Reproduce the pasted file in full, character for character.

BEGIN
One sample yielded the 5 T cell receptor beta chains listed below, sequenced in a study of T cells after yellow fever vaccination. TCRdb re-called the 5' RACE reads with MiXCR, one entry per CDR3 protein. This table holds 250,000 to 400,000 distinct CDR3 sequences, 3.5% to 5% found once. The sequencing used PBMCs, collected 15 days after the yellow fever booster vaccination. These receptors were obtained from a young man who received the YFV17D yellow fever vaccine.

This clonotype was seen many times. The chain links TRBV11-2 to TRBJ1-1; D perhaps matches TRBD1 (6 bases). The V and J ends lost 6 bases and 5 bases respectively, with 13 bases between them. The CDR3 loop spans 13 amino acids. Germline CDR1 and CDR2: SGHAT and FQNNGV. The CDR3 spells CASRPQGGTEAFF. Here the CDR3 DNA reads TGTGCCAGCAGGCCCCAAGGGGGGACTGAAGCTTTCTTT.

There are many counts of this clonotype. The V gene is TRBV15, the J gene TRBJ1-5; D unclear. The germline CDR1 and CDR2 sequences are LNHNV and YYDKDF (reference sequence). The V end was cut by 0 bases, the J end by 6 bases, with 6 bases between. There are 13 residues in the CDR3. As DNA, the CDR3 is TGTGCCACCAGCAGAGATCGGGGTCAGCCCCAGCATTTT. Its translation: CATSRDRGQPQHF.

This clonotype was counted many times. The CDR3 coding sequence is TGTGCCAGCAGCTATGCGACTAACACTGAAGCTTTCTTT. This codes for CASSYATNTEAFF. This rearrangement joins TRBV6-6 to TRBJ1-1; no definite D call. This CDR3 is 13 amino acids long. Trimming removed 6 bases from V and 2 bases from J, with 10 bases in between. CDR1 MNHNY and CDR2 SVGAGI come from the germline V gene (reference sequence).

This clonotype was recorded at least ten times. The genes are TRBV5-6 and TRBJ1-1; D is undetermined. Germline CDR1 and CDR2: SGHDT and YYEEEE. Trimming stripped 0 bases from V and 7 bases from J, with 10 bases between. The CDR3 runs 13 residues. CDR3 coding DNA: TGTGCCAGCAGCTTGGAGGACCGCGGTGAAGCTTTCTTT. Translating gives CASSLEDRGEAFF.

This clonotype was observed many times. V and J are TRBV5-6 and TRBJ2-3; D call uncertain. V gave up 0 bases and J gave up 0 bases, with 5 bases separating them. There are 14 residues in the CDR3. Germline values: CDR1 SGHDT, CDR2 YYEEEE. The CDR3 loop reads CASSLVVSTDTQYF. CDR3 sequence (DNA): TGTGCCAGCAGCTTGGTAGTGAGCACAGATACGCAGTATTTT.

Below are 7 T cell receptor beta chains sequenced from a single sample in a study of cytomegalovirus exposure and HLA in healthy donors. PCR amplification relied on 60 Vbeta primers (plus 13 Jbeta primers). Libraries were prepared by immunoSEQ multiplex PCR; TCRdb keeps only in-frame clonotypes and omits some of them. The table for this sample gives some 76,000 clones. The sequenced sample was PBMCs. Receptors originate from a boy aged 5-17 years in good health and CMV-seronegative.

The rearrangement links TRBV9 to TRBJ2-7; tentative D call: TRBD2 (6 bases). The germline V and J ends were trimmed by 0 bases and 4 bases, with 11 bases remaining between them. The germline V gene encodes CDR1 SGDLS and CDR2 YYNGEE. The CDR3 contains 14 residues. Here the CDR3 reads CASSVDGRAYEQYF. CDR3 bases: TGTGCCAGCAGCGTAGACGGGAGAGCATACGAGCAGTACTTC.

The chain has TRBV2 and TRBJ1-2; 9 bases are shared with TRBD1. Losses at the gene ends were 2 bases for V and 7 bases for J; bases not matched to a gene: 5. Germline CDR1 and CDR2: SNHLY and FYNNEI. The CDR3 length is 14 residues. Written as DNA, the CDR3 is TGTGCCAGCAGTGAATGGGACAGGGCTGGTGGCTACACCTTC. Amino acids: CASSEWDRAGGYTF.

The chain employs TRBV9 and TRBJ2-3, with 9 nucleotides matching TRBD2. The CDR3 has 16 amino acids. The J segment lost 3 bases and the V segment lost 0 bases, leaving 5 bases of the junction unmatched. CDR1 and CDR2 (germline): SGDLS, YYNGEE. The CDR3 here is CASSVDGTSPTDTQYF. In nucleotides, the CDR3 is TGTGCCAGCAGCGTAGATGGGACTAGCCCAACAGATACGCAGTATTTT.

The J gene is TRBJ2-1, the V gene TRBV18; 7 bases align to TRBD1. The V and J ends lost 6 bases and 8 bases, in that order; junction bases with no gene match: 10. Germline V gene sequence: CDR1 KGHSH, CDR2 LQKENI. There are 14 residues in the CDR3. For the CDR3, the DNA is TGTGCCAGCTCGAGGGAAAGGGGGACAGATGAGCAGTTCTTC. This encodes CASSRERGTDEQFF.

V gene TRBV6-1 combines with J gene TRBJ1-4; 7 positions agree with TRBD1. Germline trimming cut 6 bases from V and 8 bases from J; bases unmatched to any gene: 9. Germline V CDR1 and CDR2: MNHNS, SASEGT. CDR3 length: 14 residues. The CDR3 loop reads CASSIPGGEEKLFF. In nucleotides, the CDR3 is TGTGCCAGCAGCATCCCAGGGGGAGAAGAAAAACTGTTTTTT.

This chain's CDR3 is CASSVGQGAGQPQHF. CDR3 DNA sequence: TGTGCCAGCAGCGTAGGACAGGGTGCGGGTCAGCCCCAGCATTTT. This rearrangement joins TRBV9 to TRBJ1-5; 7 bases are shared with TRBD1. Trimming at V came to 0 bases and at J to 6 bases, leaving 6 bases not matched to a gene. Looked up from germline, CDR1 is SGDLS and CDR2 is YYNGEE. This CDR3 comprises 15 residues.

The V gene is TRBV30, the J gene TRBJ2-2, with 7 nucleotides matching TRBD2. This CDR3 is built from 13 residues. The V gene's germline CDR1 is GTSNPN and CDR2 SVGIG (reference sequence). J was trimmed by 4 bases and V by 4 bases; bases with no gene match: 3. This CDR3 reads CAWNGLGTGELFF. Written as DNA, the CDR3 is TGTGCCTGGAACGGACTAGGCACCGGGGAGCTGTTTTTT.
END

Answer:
One sample yielded the 5 T cell receptor beta chains listed below, sequenced in a study of T cells after yellow fever vaccination. TCRdb re-called the 5' RACE reads with MiXCR, one entry per CDR3 protein. This table holds 250,000 to 400,000 distinct CDR3 sequences, 3.5% to 5% found once. The sequencing used PBMCs, collected 15 days after the yellow fever booster vaccination. These receptors were obtained from a young man who received the YFV17D yellow fever vaccine.

This clonotype was seen many times. The chain links TRBV11-2 to TRBJ1-1; D perhaps matches TRBD1 (6 bases). The V and J ends lost 6 bases and 5 bases respectively, with 13 bases between them. The CDR3 loop spans 13 amino acids. Germline CDR1 and CDR2: SGHAT and FQNNGV. The CDR3 spells CASRPQGGTEAFF. Here the CDR3 DNA reads TGTGCCAGCAGGCCCCAAGGGGGGACTGAAGCTTTCTTT.

There are many counts of this clonotype. The V gene is TRBV15, the J gene TRBJ1-5; D unclear. The germline CDR1 and CDR2 sequences are LNHNV and YYDKDF (reference sequence). The V end was cut by 0 bases, the J end by 6 bases, with 6 bases between. There are 13 residues in the CDR3. As DNA, the CDR3 is TGTGCCACCAGCAGAGATCGGGGTCAGCCCCAGCATTTT. Its translation: CATSRDRGQPQHF.

This clonotype was counted many times. The CDR3 coding sequence is TGTGCCAGCAGCTATGCGACTAACACTGAAGCTTTCTTT. This codes for CASSYATNTEAFF. This rearrangement joins TRBV6-6 to TRBJ1-1; no definite D call. This CDR3 is 13 amino acids long. Trimming removed 6 bases from V and 2 bases from J, with 10 bases in between. CDR1 MNHNY and CDR2 SVGAGI come from the germline V gene (reference sequence).

This clonotype was recorded at least ten times. The genes are TRBV5-6 and TRBJ1-1; D is undetermined. Germline CDR1 and CDR2: SGHDT and YYEEEE. Trimming stripped 0 bases from V and 7 bases from J, with 10 bases between. The CDR3 runs 13 residues. CDR3 coding DNA: TGTGCCAGCAGCTTGGAGGACCGCGGTGAAGCTTTCTTT. Translating gives CASSLEDRGEAFF.

This clonotype was observed many times. V and J are TRBV5-6 and TRBJ2-3; D call uncertain. V gave up 0 bases and J gave up 0 bases, with 5 bases separating them. There are 14 residues in the CDR3. Germline values: CDR1 SGHDT, CDR2 YYEEEE. The CDR3 loop reads CASSLVVSTDTQYF. CDR3 sequence (DNA): TGTGCCAGCAGCTTGGTAGTGAGCACAGATACGCAGTATTTT.

Below are 7 T cell receptor beta chains sequenced from a single sample in a study of cytomegalovirus exposure and HLA in healthy donors. PCR amplification relied on 60 Vbeta primers (plus 13 Jbeta primers). Libraries were prepared by immunoSEQ multiplex PCR; TCRdb keeps only in-frame clonotypes and omits some of them. The table for this sample gives some 76,000 clones. The sequenced sample was PBMCs. Receptors originate from a boy aged 5-17 years in good health and CMV-seronegative.

The rearrangement links TRBV9 to TRBJ2-7; tentative D call: TRBD2 (6 bases). The germline V and J ends were trimmed by 0 bases and 4 bases, with 11 bases remaining between them. The germline V gene encodes CDR1 SGDLS and CDR2 YYNGEE. The CDR3 contains 14 residues. Here the CDR3 reads CASSVDGRAYEQYF. CDR3 bases: TGTGCCAGCAGCGTAGACGGGAGAGCATACGAGCAGTACTTC.

The chain has TRBV2 and TRBJ1-2; 9 bases are shared with TRBD1. Losses at the gene ends were 2 bases for V and 7 bases for J; bases not matched to a gene: 5. Germline CDR1 and CDR2: SNHLY and FYNNEI. The CDR3 length is 14 residues. Written as DNA, the CDR3 is TGTGCCAGCAGTGAATGGGACAGGGCTGGTGGCTACACCTTC. Amino acids: CASSEWDRAGGYTF.

The chain employs TRBV9 and TRBJ2-3, with 9 nucleotides matching TRBD2. The CDR3 has 16 amino acids. The J segment lost 3 bases and the V segment lost 0 bases, leaving 5 bases of the junction unmatched. CDR1 and CDR2 (germline): SGDLS, YYNGEE. The CDR3 here is CASSVDGTSPTDTQYF. In nucleotides, the CDR3 is TGTGCCAGCAGCGTAGATGGGACTAGCCCAACAGATACGCAGTATTTT.

The J gene is TRBJ2-1, the V gene TRBV18; 7 bases align to TRBD1. The V and J ends lost 6 bases and 8 bases, in that order; junction bases with no gene match: 10. Germline V gene sequence: CDR1 KGHSH, CDR2 LQKENI. There are 14 residues in the CDR3. For the CDR3, the DNA is TGTGCCAGCTCGAGGGAAAGGGGGACAGATGAGCAGTTCTTC. This encodes CASSRERGTDEQFF.

V gene TRBV6-1 combines with J gene TRBJ1-4; 7 positions agree with TRBD1. Germline trimming cut 6 bases from V and 8 bases from J; bases unmatched to any gene: 9. Germline V CDR1 and CDR2: MNHNS, SASEGT. CDR3 length: 14 residues. The CDR3 loop reads CASSIPGGEEKLFF. In nucleotides, the CDR3 is TGTGCCAGCAGCATCCCAGGGGGAGAAGAAAAACTGTTTTTT.

This chain's CDR3 is CASSVGQGAGQPQHF. CDR3 DNA sequence: TGTGCCAGCAGCGTAGGACAGGGTGCGGGTCAGCCCCAGCATTTT. This rearrangement joins TRBV9 to TRBJ1-5; 7 bases are shared with TRBD1. Trimming at V came to 0 bases and at J to 6 bases, leaving 6 bases not matched to a gene. Looked up from germline, CDR1 is SGDLS and CDR2 is YYNGEE. This CDR3 comprises 15 residues.

The V gene is TRBV30, the J gene TRBJ2-2, with 7 nucleotides matching TRBD2. This CDR3 is built from 13 residues. The V gene's germline CDR1 is GTSNPN and CDR2 SVGIG (reference sequence). J was trimmed by 4 bases and V by 4 bases; bases with no gene match: 3. This CDR3 reads CAWNGLGTGELFF. Written as DNA, the CDR3 is TGTGCCTGGAACGGACTAGGCACCGGGGAGCTGTTTTTT.